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its need to be report based on smoking at metropolitan university, i have done a poster for it which was smoking at metropolitan university (2. Identification of the target group
3. The aims and objectives of the health promotion intervention
4. A clear rationale, justifying the chosen health promotion intervention
5. Outline the chosen health promotion approach to be used
6. A brief outline of the intervention
7. Indicate relevant ethical considerations
this was the poster and also i had a question air which was asking people if their smoke and if their want to stop smoking.
the report need in this way please.
and the references need to a Harvard style
There is an opportunity to integrate population health promotion into the prevention and management of chronic disease. This integration would broaden the CCM by directing additional efforts to reducing the burden of chronic disease, not just by reducing the impact on those who have a disease but also by supporting people and communities to be healthy. This strategy requires action on the determinants of health as well as delivering high quality healthcare services. Glasgow et al. (2001) suggest that there are numerous advantages to having a single model for the organization of healthcare for both disease prevention and management. The integration of population health promotion into an Expanded Chronic Care Model (Expanded CCM) will address the requirement to develop the Community portion of the CCM and to guide action that would address health determinants.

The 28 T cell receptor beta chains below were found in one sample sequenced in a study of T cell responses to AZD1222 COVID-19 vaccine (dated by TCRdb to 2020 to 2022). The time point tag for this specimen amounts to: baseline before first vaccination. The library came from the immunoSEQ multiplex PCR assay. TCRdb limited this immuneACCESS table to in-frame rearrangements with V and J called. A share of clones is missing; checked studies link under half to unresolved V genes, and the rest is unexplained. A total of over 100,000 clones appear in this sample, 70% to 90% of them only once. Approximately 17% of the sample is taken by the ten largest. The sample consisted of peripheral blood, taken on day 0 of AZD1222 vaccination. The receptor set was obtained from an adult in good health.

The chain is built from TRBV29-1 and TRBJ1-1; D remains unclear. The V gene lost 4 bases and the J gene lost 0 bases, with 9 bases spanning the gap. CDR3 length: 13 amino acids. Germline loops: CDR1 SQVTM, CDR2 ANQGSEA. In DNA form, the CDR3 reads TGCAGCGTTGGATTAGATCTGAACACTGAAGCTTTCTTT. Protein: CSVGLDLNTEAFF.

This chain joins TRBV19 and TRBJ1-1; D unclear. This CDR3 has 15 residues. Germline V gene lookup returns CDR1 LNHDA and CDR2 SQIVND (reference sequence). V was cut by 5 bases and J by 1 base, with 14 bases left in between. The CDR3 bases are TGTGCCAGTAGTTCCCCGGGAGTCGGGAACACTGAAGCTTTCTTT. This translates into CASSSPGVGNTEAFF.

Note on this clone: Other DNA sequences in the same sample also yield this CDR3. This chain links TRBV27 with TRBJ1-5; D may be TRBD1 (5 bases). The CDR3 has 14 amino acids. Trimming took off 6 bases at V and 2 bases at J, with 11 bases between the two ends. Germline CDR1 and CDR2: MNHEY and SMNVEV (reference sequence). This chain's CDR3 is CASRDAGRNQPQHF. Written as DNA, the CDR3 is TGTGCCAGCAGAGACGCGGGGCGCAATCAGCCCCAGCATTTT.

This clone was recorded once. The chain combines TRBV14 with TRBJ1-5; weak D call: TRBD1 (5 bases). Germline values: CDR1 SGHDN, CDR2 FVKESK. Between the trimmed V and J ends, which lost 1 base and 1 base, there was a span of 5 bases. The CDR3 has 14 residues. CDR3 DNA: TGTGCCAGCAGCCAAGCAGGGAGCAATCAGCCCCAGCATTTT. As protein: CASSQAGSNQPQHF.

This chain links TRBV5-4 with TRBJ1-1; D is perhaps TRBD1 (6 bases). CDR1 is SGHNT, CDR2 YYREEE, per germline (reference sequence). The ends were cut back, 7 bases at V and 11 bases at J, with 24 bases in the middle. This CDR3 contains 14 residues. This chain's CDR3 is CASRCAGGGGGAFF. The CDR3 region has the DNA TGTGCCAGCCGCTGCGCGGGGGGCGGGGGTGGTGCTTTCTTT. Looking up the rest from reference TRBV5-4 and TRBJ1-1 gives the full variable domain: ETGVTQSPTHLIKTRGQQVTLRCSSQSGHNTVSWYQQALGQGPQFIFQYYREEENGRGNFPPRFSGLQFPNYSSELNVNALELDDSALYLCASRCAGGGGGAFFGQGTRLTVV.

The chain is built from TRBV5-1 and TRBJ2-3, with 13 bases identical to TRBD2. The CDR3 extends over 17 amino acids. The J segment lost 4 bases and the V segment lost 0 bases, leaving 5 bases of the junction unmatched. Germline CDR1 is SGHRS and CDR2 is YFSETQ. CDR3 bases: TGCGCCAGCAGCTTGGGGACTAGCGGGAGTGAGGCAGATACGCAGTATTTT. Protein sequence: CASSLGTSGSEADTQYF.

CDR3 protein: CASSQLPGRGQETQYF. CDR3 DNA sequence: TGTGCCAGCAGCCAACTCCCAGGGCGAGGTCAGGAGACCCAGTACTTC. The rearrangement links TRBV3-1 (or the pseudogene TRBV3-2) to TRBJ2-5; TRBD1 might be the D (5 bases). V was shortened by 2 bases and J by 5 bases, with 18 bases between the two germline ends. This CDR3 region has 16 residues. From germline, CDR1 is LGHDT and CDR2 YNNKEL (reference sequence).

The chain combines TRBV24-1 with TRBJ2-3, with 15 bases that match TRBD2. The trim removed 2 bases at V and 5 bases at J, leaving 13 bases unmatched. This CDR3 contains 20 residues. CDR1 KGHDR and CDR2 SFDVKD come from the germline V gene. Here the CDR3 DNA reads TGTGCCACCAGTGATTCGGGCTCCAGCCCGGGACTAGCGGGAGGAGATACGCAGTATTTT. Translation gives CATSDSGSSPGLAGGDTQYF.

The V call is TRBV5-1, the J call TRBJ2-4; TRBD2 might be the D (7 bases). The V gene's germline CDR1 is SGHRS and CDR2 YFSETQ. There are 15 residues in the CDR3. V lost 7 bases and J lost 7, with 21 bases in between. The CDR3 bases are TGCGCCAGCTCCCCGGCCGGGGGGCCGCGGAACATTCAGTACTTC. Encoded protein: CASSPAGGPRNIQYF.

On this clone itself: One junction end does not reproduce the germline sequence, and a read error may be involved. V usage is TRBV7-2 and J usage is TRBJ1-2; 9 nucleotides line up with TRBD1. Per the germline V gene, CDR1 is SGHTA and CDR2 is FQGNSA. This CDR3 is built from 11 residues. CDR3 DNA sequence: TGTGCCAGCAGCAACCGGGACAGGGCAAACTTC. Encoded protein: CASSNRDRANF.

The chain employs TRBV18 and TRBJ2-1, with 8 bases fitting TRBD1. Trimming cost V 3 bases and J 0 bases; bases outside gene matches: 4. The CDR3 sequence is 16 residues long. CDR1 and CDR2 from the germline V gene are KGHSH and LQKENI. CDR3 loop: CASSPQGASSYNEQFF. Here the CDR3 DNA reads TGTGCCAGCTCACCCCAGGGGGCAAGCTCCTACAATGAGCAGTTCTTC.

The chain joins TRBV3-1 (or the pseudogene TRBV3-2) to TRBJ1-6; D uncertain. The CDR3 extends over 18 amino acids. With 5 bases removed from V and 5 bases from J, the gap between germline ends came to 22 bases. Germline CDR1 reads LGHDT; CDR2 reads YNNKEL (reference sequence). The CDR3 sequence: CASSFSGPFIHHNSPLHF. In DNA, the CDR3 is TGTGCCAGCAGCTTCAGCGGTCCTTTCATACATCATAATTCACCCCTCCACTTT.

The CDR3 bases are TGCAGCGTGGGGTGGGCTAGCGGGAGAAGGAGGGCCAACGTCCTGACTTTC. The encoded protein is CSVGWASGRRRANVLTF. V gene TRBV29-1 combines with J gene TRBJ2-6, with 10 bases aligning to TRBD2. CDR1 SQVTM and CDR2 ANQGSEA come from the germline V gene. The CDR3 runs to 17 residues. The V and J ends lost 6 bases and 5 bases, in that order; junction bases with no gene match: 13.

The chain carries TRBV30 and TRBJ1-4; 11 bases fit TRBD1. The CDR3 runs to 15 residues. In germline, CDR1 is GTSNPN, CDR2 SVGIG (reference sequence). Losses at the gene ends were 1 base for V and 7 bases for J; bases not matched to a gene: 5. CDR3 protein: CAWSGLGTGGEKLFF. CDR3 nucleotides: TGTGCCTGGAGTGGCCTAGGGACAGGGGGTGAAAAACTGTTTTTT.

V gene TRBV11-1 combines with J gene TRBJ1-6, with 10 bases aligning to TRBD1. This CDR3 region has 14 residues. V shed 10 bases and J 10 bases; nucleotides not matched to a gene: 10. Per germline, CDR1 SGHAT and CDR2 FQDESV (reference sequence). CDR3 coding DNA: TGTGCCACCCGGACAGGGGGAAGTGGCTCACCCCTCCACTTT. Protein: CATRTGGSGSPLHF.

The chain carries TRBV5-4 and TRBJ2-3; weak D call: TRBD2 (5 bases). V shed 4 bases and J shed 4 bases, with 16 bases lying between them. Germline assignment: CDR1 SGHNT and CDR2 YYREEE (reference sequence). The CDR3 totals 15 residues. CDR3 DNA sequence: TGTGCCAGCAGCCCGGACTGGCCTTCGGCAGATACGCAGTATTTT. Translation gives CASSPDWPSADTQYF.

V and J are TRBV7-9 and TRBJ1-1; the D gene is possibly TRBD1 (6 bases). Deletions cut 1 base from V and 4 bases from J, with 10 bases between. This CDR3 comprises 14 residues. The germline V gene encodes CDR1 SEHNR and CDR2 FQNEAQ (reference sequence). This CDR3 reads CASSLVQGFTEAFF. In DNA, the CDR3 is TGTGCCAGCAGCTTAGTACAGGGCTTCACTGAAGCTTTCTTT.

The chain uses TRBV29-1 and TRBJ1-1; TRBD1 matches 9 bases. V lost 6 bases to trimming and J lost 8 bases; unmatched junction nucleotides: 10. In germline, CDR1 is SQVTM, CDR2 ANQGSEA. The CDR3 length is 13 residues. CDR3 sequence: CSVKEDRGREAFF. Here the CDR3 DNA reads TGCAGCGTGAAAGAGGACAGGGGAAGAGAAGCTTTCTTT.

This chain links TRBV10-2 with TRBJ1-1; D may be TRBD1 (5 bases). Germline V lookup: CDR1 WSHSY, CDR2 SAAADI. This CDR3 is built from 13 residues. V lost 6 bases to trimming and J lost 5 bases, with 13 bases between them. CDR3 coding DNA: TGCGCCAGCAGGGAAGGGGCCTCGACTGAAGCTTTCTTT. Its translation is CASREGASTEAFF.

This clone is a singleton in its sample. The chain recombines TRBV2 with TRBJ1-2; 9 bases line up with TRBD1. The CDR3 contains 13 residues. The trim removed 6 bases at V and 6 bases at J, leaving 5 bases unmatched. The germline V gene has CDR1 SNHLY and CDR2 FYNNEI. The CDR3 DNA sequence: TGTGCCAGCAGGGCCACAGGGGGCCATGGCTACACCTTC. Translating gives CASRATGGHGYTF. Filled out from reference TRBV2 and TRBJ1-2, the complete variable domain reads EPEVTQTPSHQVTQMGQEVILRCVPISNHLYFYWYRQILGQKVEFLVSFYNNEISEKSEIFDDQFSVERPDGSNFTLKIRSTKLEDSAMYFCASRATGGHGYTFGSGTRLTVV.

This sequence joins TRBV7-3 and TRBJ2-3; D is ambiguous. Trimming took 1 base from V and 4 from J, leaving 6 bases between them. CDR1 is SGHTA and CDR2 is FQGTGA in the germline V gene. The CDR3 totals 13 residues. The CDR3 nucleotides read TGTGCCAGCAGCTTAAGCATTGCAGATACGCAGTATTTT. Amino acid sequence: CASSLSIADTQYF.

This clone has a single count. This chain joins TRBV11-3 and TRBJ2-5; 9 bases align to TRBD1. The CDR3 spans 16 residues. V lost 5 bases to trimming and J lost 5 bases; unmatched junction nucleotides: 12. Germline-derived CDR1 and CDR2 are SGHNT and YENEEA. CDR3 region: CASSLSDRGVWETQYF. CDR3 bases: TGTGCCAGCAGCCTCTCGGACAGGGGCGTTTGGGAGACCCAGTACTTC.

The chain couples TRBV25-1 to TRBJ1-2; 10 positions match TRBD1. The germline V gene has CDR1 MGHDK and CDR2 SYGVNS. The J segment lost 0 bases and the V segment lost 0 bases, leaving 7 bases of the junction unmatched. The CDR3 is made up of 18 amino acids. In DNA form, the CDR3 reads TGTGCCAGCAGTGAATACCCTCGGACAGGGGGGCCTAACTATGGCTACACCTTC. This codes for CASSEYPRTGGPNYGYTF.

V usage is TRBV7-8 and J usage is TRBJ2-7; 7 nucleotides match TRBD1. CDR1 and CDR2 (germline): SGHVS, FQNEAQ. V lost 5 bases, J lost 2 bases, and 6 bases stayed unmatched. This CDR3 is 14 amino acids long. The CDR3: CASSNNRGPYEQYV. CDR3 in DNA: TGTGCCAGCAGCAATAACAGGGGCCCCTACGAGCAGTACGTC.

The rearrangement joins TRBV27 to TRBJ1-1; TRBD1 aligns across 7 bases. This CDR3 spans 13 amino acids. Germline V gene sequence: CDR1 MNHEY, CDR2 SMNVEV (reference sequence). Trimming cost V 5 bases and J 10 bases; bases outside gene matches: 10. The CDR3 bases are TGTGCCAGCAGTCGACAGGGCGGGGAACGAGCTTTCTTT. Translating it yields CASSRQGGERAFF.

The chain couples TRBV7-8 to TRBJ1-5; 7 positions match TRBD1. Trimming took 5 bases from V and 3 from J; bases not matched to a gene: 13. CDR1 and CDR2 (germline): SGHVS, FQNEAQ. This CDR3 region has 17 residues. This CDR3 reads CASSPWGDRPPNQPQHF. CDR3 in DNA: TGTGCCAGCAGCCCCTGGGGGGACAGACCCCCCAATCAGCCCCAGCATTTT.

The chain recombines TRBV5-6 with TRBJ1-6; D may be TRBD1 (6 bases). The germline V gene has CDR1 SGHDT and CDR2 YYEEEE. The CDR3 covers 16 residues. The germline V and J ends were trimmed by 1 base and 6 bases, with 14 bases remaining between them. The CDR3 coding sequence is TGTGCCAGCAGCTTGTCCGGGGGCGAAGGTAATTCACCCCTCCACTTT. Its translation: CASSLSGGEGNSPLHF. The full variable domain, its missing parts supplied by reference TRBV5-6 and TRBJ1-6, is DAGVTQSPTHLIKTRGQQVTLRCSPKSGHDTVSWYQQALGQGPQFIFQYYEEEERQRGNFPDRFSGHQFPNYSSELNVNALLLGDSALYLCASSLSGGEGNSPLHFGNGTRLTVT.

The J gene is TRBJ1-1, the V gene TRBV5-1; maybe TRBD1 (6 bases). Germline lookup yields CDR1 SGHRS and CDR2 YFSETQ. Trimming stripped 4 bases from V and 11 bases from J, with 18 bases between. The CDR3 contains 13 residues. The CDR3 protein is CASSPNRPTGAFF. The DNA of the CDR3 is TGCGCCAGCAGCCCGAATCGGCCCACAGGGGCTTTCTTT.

In this process, communities develop a stronger capacity to address the social, economic and environmental conditions affecting their health and well-being, such as poverty, social isolation and crime. As well, working from a population health promotion perspective enables administrators and governments the ability to plan programs and services with a greater confidence that these services are most needed by the people in that region.
The Expanded CCM supports the intrinsic role that the social determinants of health play in influencing individual, community and population health. Adopting an Expanded CCM will facilitate a fundamental shift in understanding about how individual client care fits within the concepts of population health. The new configuration (Figure 2) integrating the CCM with population health promotion demonstrates clear associations between the healthcare system and the community. This action-driven model will broaden the focus of practice to work towards health outcomes for individuals, communities and populations.
1. School Health promotion
2. Workplace Health promotion
3. Community-based Health promotion in health care settings
4. Rural Health promotion.
4. Conduct a google search for the marketing of e-cigarettes. How does the promotion of e-cigarettes compare to the
marketing of a health promotion initiative for smoking cessation? (500 words)